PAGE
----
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Memory Address / Pointer Size Confusion

I'm confused about the sizes of memory addresses and pointers. Suppose we have a 64-bit computer. When I display the address of any variable, we see a 16-character long hexadecimal address. A hexadecimal character can be represented by 4 bits, so 16 * 4 bits = 64 bits. For example, let's say we have two adjacent addresses: 0x00000000123ABCDE and 0x00000000123ABCDF. Their difference is 1 or 1 bit (e.g. 0xE = 0b1110, 0xF = 0b1111). Fair enough. Now if I didn't already make a mistake in that last paragraph, this is probably where I got things mixed up. We know integers in C are 4 bytes large (sizeof(int)). If we have an array of two integers, and we display their addresses, we can see that the difference of their addresses is 4. That implies that when we increment an address, we move it by 1 byte or 8 bits. However, that contradicts the understanding that addresses are 1 bit apart. I'm so confused.

11/5/2020 6:00:22 PM


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NotAPythonNinja "Yes, if you increment an address by one, you increment by one byte, not one bit." The address doesn't increment by one byte but by sizeof( a_given_type ) bytes and sizeof( int ) is not always 4 bytes. also the size of a pointer doesn't depend on the type pointed. It is equal for every type pointed.


Addresses are always for bytes and not for bits. That is why for an int array the addresses increase in steps of 4


Zerokles check this code I made once to answer a related question


Right. I was thinking the address itself "increments by 1 bit", but they are technically 1 byte apart.


Here is a simple piece of code that shows the size of primitive types and pointers.


Maybe I shouldn't have put pointers in the title since I didn't even talk about it. I just came across it because I found it counter-intuitive how pointers are supposed to be 8 bytes, but there are 16 characters in the addresses they store. I realized that they're the same since each character is stored in 4 bits or half a byte anyway.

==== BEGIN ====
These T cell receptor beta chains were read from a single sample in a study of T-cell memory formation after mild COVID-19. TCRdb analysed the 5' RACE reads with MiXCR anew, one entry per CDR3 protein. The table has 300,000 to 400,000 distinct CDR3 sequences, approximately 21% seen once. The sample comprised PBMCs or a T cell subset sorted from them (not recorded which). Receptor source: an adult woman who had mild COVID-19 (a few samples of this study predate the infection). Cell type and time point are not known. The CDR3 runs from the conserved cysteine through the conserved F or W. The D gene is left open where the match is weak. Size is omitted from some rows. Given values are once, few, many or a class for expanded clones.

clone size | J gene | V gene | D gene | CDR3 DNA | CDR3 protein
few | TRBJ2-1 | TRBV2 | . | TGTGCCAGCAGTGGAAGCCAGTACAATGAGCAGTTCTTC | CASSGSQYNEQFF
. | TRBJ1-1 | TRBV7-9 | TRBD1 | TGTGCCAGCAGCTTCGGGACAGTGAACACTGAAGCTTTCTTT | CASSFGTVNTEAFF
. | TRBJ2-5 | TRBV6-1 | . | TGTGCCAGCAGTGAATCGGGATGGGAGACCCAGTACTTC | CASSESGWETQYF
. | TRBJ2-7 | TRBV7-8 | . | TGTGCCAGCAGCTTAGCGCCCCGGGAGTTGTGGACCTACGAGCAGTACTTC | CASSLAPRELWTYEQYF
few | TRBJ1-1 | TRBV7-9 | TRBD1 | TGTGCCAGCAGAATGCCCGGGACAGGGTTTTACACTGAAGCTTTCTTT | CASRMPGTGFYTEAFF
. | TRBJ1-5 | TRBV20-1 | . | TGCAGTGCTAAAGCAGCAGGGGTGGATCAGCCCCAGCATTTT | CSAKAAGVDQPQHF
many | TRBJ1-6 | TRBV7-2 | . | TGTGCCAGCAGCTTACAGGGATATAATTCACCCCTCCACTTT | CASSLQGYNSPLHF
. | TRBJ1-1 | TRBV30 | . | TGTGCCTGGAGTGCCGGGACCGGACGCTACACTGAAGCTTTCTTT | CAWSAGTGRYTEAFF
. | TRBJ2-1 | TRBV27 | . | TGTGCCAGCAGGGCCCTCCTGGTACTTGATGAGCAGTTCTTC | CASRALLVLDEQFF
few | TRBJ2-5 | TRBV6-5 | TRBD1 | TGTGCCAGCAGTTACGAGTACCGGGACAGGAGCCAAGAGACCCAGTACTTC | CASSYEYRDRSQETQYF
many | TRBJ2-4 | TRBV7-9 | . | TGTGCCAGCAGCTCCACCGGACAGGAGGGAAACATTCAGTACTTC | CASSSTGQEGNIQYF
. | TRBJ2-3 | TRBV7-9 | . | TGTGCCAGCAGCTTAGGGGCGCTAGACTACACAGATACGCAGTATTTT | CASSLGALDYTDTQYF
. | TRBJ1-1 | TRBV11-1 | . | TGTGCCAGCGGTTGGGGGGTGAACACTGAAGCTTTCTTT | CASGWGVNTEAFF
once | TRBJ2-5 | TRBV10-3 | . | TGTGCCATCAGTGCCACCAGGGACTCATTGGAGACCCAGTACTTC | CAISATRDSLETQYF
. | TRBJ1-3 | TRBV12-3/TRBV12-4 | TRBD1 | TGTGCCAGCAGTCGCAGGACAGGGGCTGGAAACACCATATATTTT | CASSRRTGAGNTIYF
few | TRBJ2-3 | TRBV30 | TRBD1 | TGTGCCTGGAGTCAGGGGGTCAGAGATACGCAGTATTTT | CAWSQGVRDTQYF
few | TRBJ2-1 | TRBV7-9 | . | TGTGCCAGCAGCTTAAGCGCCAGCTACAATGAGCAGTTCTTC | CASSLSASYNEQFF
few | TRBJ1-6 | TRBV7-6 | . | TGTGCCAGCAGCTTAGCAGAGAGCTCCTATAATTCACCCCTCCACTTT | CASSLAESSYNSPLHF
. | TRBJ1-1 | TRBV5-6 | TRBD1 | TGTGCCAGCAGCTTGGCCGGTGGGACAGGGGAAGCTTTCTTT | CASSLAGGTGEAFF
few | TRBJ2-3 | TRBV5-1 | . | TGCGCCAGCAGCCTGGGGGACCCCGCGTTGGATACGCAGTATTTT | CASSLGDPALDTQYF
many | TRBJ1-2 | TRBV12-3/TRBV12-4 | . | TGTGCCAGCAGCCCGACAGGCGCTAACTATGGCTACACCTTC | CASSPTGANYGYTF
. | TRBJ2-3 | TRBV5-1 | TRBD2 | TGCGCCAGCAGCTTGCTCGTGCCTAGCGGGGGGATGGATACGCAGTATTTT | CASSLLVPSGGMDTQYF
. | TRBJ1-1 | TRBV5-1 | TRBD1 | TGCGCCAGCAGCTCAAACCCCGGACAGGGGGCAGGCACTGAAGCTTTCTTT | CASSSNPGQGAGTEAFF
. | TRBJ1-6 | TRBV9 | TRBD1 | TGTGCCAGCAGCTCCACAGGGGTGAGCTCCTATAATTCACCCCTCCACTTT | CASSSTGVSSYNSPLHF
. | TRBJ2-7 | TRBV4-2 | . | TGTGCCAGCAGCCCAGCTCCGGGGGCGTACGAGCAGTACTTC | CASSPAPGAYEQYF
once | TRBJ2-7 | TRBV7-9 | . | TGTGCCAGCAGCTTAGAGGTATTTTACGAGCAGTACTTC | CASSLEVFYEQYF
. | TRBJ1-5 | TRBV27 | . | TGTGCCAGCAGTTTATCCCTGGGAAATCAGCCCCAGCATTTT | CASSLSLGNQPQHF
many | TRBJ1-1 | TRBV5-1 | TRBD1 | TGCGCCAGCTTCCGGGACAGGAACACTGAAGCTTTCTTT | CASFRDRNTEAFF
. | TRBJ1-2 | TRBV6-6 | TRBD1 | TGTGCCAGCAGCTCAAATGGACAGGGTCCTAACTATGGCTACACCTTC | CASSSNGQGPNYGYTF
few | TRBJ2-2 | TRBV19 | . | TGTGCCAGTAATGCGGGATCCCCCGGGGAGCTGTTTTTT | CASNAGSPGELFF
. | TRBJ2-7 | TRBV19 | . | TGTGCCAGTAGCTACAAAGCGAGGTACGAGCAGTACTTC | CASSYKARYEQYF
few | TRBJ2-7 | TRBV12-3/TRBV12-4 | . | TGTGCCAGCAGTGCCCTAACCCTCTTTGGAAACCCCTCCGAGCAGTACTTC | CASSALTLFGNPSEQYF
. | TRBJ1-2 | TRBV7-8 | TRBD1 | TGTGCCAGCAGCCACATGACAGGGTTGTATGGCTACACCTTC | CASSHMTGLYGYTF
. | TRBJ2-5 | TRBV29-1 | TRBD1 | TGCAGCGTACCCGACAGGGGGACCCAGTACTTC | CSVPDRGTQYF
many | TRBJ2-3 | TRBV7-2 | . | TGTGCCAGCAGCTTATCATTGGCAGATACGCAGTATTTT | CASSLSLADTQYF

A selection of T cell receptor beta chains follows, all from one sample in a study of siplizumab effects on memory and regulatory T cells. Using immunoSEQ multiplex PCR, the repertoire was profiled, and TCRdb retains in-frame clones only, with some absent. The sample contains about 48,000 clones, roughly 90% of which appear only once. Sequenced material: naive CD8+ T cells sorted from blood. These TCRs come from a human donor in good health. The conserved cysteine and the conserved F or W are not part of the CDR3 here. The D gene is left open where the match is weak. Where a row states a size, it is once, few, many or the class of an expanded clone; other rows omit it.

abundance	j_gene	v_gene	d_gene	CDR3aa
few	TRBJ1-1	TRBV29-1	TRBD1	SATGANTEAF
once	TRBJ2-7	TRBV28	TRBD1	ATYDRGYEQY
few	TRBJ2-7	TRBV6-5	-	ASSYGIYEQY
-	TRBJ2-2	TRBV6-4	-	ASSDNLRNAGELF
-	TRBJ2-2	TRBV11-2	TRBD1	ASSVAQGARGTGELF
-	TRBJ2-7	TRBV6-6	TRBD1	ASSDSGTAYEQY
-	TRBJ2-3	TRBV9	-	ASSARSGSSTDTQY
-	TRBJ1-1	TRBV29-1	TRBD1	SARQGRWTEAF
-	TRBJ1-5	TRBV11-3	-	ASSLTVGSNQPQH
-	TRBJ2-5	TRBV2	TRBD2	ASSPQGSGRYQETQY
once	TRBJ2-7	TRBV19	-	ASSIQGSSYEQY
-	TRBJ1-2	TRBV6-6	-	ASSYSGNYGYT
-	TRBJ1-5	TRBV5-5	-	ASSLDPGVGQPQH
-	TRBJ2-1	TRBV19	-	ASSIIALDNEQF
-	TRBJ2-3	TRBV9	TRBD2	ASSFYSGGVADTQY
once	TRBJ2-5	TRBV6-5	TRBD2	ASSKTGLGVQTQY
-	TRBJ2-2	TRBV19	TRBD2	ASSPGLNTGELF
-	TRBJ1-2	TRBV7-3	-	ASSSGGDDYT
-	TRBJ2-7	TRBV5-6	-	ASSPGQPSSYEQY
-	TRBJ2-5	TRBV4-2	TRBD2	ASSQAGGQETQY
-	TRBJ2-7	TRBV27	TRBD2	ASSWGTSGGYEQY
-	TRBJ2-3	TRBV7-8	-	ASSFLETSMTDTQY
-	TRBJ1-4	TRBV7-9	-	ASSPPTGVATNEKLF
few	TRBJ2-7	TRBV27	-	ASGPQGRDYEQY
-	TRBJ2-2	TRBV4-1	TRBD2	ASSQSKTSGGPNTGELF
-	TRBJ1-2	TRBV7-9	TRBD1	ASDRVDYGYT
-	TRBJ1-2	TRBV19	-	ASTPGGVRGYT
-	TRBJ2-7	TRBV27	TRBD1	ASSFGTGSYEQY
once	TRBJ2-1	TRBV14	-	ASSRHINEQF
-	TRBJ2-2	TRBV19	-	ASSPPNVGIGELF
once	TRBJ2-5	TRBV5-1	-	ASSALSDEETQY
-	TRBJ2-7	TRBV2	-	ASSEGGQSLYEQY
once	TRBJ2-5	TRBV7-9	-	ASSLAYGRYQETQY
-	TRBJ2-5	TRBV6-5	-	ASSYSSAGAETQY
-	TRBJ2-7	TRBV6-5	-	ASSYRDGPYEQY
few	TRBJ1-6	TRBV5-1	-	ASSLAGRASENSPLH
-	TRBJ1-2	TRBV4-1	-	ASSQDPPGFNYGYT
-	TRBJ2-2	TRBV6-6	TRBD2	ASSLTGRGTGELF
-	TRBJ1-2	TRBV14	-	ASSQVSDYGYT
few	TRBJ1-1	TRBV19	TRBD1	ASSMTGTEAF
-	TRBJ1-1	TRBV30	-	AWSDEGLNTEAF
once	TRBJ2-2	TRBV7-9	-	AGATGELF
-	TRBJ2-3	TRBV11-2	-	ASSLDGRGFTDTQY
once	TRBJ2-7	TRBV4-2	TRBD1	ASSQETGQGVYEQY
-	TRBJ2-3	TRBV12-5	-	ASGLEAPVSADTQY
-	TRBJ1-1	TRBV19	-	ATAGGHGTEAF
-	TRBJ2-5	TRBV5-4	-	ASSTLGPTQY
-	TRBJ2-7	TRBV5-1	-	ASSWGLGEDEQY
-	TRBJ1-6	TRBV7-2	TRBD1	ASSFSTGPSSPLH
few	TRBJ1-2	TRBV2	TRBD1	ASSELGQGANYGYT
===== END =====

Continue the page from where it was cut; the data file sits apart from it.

1. When you have a C pointer and increment it, it is incremented by the size of the object it is pointing to. If you have a pointer to a struct, incrementing it will add the size of the structure to the pointer. 2. The fact that you have a 64 bit machine does not imply your ints are 64 bits. C only implies: sizeof(char) <= sizeof(short) <= sizeof(int) <= sizeof(long) The actual size depends on your machine, your compiler, and your memory model. The memory model indicates the size of your ints, longs, and the pointer width. Using 32 bit pointers on a 64 bit machine is possible in most cpu architectures since they grew from earlier 32 bit architectures. For small programs that doesn't need more than 4GB, it can be better since 31 bit pointers requires shorter instructions, takes less memory, and execute slightly faster. In the old 16 bit days we had 5-6 memory models: Today, for 32/64 bit, we have these:


Benjamin Jürgens NotAPythonNinja So what it actually means is each address can hold a byte of information, and what the 64-bit is referring to is there are 2^64 "number of memory addresses" available?


Damn I just made myself look stupid lol